A hard disk drive or a hard drive is a data storage device that uses magnetic recording to store and retrieve digital information. Unlike a solid-state drive or SDD that uses non-moving interconnected flash memories, a hard disk drive or HDD is essentially composed of a metal platter with magnetic coating. This coating stores the data. A paired magnetic head reads and writes data on this coating while the platter spins.
The stark difference between a hard disk drive and a solid-state drive also speaks of their unique advantages and disadvantages. Take note that HDDs remain a popular storage device among manufacturers and consumers because there are more accessible and affordable than SSD. Below are the advantages and disadvantages of hard disk drives:
Advantages of hard disk drives: HDD vs. SSD
1. More affordable than SSD: One of the primary advantages of a hard disk drive is that it is more affordable than SSD in terms of dollar per gigabit. An SSD with a storage capacity similar with an HDD can be twice as expensive. This means that desktop or laptop computers with hard disk drives are considerably cheaper than counterparts sporting an SSD storage system. External HDDs are also cheaper than external SSDs.
2. Higher storage capacity than SSD: Another advantage of a hard disk drive is that this storage system is available at varying storage capacity options—usually at a higher base capacity than SSD. 500GB HDDs have now become a standard storage capacity for computers and external drives. The availability of more computers and external drives sporting 1TB HDDs is promoting a new standard for storage capacity. On the other hand, compared with an HDD, computers or devices that use an SSD storage system have a base capacity of 128GB.
3. HDD is easier to buy in most stores: There is an abundance of internal or external hard disk drives in the market. Individuals who want to upgrade their computers or want to buy an external media storage to backup their data would find it more convenient to oft an HDD instead of an SSD. However, devices using SSDs are becoming more popular as well and the technology involved in producing this HDD counterpart is becoming more efficient. This could mean that SSDs can have the same availability in the immediate future.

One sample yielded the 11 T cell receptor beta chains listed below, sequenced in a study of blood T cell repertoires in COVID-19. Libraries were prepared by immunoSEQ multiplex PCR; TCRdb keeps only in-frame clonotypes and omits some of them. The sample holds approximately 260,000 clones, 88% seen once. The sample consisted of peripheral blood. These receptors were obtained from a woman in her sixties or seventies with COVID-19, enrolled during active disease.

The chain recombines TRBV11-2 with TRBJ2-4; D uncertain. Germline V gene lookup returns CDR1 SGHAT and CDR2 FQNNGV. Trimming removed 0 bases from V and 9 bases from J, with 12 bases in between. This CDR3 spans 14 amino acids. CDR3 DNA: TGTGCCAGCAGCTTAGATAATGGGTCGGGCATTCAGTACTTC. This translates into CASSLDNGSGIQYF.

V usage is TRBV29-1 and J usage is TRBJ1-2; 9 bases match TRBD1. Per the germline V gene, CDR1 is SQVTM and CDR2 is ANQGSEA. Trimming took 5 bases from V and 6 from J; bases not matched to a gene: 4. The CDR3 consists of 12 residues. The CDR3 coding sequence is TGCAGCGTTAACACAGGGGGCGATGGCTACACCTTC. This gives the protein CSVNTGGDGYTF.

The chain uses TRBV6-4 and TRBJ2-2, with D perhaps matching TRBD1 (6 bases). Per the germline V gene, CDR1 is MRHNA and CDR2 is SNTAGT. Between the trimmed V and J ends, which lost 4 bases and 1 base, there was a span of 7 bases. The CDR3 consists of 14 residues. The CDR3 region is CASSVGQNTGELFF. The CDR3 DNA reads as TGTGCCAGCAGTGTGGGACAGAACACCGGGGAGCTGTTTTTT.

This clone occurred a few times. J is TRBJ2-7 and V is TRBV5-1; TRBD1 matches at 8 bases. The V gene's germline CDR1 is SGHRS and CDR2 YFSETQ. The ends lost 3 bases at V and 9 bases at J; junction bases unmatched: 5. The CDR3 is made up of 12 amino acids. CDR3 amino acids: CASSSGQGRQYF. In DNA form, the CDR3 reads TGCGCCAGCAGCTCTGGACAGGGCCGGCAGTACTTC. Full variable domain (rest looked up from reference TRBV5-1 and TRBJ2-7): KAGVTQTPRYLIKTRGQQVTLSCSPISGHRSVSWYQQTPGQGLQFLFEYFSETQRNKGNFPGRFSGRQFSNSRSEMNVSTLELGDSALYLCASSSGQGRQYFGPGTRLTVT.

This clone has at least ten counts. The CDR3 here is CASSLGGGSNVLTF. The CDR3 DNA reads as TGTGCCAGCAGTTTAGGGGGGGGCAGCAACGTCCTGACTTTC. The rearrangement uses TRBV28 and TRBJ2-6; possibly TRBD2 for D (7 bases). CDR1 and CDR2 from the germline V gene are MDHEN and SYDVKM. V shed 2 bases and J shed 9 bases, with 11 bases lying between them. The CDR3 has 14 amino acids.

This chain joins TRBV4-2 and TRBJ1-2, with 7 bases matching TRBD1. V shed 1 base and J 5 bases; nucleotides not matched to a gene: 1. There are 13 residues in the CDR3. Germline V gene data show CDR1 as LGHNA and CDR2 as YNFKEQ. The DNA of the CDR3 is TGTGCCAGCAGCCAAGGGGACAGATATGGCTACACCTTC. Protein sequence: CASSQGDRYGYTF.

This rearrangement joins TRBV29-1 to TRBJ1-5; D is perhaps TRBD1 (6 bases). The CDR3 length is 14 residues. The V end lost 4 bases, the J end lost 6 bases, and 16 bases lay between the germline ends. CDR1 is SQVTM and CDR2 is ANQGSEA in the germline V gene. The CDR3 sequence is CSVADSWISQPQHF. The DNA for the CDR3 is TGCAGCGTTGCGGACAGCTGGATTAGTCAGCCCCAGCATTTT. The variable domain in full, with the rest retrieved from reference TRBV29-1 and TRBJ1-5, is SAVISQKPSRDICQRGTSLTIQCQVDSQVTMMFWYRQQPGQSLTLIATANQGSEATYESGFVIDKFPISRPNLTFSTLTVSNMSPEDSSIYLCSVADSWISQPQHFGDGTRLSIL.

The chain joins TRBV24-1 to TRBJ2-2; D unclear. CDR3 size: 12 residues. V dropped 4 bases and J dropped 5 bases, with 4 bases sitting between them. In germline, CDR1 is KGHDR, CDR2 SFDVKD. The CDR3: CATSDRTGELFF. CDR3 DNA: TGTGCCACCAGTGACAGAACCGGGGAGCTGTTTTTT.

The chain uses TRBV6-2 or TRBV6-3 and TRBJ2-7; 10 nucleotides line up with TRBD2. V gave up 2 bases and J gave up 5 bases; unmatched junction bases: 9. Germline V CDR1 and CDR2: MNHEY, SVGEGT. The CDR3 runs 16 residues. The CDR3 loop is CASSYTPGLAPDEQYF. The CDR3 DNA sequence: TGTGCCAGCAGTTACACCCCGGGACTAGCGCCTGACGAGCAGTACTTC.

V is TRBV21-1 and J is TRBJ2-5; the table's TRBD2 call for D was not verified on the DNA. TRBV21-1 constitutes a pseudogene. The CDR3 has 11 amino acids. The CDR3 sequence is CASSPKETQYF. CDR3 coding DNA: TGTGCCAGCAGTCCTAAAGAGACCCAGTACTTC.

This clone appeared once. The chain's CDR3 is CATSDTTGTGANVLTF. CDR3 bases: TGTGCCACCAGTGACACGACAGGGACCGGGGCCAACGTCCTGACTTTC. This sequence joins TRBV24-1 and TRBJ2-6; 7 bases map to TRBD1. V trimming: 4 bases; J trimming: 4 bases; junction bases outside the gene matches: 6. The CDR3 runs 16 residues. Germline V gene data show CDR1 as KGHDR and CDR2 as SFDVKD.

4. Longer lifespan than SSD: Longevity in terms of read-and-write cycle is another worthy advantage of hard disk drives. The flash memories of a solid-state drive can only be used for a finite number of writes. An SSD cannot write a single bit of information without first erasing and then rewriting very large blocks of data at one time. As each cell goes through this cycle, it becomes more useless.
Disadvantages of hard disk drives: HDD vs. SSD
1. HDD is slower than SSD: Different variants of hard disk drives have different read and write speeds—depending on their respective RPM or rotation per minute specification. It is worth emphasising that solid-state drives are faster than HDD. A computer with an HDD storage system will boot slower than SSD. In addition, because an HDD is prone to fragmentation of data because of its rotary recording surface, it is inherently slower than fragmentation-free SSD.
2. Higher power consumption: Another disadvantage of a hard disk drive is that it consumes more power than SSD. The storage device basically needs more power input to rotate the metallic platter and move that magnetic read head. The implication of this is that manufacturers would instead opt for an SSD for computers that are more compact or that have limited batter capacity.
3. Produces noise while in operation: The spinning of the metallic platter and the back-and-forth movement of the magnetic read head create mechanical noises while a hard disk drive is in operation. Both spin and movement also create subtle vibrations. This is more noticeable during boot or whenever a user is storing large files. SDD is essentially noise-free.
4. Not durable compared to SDD: One great disadvantage of a hard disk drive is that it is more prone to integrity failure or data loss and overall device corruption. The movable mechanical parts of an HDD make it physically vulnerable to mechanical damages due to drops and shudder. For example, the close spacing between the read head and the metallic platter makes HDD prone to scrapes across the platter as the head grinds the thin magnetic coating.
5. Bulkier form factor: Another disadvantage of a hard disk drive is a bulkier form factor. There is a limit on how small HDDs can be manufactured because of the need for a rotating metallic platter and a moving read head. This makes HDDs not suitable for mobile computing devices such as laptops. Take note that smartphone and table computer manufacturers have been using an SSD storage system.